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Considering smooth mappings from input vectors to continuous targets, our goal is to characterise subspaces of the input domain, which are invariant under such mappings. Thus, we want to characterise manifolds implicitly defined by level sets. Specifically, this characterisation should be of a global parametric form, which is especially useful for different informed data exploration tasks, such as building grid-based approximations, sampling points along the level curves, or finding trajectories on the manifold. However, global parameterisations can only exist if the level sets are connected. For this purpose, we introduce a novel and flexible class of neural networks that generalise input-convex networks. These networks represent functions that are guaranteed to have connected level sets forming smooth manifolds on the input space. We further show that global parameterisations of these level sets can be always found efficiently. Lastly, we demonstrate that our novel technique for characterising invariances is a powerful generative data exploration tool in real-world applications, such as computational chemistry.

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Identifying meaningful and independent factors of variation in a dataset is a challenging learning task frequently addressed by means of deep latent variable models. This task can be viewed as learning symmetry transformations preserving the value of a chosen property along latent dimensions. However, existing approaches exhibit severe drawbacks in enforcing the invariance property in the latent space. We address these shortcomings with a novel approach to cycle consistency. Our method involves two separate latent subspaces for the target property and the remaining input information, respectively. In order to enforce invariance as well as sparsity in the latent space, we incorporate semantic knowledge by using cycle consistency constraints relying on property side information. The proposed method is based on the deep information bottleneck and, in contrast to other approaches, allows using continuous target properties and provides inherent model selection capabilities. We demonstrate on synthetic and molecular data that our approach identifies more meaningful factors which lead to sparser and more interpretable models with improved invariance properties.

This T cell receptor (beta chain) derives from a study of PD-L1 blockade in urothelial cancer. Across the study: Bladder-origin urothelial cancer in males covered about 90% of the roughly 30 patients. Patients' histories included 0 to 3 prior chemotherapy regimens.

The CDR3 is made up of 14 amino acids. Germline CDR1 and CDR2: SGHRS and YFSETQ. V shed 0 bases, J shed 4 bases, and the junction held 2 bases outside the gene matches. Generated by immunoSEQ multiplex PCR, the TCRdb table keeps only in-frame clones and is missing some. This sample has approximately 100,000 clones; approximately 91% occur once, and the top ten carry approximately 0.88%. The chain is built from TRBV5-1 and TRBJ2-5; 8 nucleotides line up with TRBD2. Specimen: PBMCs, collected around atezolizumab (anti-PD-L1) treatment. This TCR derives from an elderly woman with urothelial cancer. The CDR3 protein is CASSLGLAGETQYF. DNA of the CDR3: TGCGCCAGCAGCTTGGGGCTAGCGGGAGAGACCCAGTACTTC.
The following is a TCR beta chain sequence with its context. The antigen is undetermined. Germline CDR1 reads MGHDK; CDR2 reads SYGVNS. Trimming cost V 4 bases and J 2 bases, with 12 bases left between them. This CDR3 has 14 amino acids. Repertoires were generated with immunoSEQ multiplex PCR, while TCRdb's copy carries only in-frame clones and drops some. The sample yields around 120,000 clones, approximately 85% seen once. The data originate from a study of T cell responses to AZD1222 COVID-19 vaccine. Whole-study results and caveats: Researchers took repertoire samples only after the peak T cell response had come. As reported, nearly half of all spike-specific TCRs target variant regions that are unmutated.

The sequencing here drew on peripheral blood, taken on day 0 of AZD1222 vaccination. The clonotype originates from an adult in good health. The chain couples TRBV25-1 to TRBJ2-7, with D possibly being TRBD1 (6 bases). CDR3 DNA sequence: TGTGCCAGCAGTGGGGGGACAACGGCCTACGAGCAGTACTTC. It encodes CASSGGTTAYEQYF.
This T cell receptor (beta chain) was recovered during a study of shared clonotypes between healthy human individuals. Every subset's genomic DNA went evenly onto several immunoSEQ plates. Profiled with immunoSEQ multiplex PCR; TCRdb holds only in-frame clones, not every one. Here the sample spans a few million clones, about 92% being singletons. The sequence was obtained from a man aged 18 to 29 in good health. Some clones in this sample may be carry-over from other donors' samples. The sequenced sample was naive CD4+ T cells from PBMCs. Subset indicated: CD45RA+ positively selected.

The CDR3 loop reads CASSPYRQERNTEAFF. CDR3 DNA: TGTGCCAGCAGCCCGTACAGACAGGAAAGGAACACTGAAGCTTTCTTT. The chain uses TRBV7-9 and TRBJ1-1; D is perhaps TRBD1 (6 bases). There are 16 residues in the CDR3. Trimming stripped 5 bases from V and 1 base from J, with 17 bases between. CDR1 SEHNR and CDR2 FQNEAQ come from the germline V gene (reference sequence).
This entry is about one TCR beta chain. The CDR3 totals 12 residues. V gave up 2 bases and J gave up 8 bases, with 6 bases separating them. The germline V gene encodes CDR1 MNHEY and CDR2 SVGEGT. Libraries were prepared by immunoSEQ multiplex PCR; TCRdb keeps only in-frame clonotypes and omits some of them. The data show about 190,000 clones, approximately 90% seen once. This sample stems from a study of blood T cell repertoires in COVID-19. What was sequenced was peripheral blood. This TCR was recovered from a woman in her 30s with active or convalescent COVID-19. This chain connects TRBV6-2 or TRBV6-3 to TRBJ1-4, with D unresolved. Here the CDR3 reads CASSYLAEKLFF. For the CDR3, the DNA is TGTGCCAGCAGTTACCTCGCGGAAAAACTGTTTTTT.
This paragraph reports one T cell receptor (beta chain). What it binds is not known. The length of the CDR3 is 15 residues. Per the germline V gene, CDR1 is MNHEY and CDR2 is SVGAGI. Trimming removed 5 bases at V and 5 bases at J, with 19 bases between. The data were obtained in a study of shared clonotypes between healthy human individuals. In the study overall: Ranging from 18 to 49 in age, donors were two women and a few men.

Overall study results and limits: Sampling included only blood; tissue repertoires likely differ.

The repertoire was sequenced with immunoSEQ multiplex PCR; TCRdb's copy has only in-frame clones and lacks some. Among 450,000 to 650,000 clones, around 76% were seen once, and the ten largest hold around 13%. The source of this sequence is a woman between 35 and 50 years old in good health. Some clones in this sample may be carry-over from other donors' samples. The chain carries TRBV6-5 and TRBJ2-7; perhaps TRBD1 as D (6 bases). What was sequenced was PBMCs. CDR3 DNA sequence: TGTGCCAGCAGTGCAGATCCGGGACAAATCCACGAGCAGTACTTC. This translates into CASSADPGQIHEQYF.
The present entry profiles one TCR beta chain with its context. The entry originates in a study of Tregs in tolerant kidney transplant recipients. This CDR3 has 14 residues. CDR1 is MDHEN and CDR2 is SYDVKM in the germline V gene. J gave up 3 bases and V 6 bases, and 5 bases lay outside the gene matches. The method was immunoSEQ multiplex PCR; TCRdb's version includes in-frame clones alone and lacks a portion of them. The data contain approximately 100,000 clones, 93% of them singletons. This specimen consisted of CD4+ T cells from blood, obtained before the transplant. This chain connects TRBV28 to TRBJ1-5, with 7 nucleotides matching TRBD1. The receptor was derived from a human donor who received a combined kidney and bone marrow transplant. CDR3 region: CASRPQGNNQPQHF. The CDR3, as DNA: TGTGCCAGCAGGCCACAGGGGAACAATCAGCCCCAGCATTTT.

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With the recent advances in machine learning for quantum chemistry, it is now possible to predict the chemical properties of compounds and to generate novel molecules. Existing generative models mostly use a string- or graph-based representation, but the precise three-dimensional coordinates of the atoms are usually not encoded. First attempts in this direction have been proposed, where autoregressive or GAN-based models generate atom coordinates. Those either lack a latent space in the autoregressive setting, such that a smooth exploration of the compound space is not possible, or cannot generalize to varying chemical compositions. We propose a new approach to efficiently generate molecular structures that are not restricted to a fixed size or composition. Our model is based on the variational autoencoder which learns a translation-, rotation-, and permutation-invariant low-dimensional representation of molecules. Our experiments yield a mean reconstruction error below 0.05 Angstrom, outperforming the current state-of-the-art methods by a factor of four, and which is even lower than the spatial quantization error of most chemical descriptors. The compositional and structural validity of newly generated molecules has been confirmed by quantum chemical methods in a set of experiments.

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